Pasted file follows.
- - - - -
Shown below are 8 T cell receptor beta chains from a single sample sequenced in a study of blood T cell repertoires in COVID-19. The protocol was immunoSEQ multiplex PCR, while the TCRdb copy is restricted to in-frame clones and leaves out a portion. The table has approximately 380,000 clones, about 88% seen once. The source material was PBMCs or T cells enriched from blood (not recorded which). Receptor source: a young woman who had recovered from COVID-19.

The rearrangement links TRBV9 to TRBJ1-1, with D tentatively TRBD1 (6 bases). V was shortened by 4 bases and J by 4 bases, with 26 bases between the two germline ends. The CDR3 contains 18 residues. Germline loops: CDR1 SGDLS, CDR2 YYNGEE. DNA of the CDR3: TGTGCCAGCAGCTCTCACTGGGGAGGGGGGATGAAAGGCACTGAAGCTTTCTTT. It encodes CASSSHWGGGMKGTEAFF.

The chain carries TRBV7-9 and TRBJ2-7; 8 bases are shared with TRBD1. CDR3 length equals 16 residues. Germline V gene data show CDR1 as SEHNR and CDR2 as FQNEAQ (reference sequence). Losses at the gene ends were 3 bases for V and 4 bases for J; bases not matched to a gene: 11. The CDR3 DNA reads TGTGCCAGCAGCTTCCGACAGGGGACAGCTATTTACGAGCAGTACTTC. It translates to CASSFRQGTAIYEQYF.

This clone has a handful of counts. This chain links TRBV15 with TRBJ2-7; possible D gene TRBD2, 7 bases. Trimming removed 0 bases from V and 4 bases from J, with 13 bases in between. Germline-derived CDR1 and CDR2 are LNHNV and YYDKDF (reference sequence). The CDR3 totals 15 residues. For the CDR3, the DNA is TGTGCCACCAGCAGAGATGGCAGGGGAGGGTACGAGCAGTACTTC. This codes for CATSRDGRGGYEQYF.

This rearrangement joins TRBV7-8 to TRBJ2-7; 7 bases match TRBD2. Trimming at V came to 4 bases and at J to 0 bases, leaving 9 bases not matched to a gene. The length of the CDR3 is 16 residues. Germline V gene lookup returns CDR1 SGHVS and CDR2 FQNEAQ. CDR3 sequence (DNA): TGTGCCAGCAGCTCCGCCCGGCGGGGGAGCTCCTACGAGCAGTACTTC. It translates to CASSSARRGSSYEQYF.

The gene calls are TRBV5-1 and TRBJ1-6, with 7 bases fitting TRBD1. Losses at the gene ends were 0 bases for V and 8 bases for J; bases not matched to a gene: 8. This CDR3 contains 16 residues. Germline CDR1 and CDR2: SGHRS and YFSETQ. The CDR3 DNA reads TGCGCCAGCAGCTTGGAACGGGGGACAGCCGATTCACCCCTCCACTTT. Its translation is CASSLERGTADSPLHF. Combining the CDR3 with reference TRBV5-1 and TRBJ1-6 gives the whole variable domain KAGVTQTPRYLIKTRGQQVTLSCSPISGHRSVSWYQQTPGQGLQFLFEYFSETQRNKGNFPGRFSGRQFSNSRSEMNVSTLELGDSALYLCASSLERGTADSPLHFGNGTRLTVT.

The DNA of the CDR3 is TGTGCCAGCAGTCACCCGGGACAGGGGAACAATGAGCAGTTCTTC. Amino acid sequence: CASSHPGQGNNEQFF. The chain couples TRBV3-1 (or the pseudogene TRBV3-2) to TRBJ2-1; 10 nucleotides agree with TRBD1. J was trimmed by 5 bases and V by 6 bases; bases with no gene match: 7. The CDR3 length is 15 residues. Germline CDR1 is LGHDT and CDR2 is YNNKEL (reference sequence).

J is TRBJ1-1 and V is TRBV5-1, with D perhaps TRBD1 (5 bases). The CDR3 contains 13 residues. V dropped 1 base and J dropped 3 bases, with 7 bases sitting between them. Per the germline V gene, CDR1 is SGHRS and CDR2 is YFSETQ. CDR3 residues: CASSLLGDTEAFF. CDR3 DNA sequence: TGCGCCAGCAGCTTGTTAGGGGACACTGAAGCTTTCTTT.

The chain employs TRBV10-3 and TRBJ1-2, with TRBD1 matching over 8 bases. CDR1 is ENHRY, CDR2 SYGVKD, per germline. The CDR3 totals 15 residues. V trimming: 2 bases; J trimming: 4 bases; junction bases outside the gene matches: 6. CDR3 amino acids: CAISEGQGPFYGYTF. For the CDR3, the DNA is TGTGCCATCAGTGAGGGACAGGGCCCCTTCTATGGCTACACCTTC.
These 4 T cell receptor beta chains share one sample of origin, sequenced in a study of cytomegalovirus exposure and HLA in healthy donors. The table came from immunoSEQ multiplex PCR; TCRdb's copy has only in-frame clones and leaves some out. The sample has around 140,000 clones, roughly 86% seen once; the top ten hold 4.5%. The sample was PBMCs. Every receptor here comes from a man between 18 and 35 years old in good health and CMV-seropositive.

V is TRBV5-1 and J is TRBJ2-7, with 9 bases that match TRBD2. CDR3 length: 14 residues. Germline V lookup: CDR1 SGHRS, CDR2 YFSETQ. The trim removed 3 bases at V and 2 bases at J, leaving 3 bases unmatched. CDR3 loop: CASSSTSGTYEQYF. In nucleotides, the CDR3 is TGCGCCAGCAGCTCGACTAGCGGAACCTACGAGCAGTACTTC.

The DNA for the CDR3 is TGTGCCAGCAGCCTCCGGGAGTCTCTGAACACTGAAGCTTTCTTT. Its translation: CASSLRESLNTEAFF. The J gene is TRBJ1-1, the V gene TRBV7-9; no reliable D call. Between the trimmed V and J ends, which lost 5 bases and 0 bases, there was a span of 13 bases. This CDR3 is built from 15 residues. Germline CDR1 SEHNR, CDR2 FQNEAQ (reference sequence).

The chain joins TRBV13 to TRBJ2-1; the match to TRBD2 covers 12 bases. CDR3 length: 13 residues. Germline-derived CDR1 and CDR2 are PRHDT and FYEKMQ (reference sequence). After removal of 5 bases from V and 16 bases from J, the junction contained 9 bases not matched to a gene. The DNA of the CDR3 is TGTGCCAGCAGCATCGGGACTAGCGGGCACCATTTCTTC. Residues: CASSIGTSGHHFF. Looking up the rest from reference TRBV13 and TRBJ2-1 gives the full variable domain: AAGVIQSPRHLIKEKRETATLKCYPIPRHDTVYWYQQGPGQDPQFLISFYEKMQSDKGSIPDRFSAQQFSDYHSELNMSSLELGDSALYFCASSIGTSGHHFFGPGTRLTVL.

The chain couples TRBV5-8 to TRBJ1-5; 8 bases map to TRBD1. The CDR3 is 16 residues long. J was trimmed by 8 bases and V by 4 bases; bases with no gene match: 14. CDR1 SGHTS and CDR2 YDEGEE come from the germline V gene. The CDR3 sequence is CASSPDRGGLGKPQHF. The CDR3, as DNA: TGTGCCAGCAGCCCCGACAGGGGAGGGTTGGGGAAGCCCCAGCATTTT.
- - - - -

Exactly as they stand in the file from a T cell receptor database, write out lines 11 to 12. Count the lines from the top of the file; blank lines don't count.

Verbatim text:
V is TRBV5-1 and J is TRBJ2-7, with 9 bases that match TRBD2. CDR3 length: 14 residues. Germline V lookup: CDR1 SGHRS, CDR2 YFSETQ. The trim removed 3 bases at V and 2 bases at J, leaving 3 bases unmatched. CDR3 loop: CASSSTSGTYEQYF. In nucleotides, the CDR3 is TGCGCCAGCAGCTCGACTAGCGGAACCTACGAGCAGTACTTC.

The DNA for the CDR3 is TGTGCCAGCAGCCTCCGGGAGTCTCTGAACACTGAAGCTTTCTTT. Its translation: CASSLRESLNTEAFF. The J gene is TRBJ1-1, the V gene TRBV7-9; no reliable D call. Between the trimmed V and J ends, which lost 5 bases and 0 bases, there was a span of 13 bases. This CDR3 is built from 15 residues. Germline CDR1 SEHNR, CDR2 FQNEAQ (reference sequence).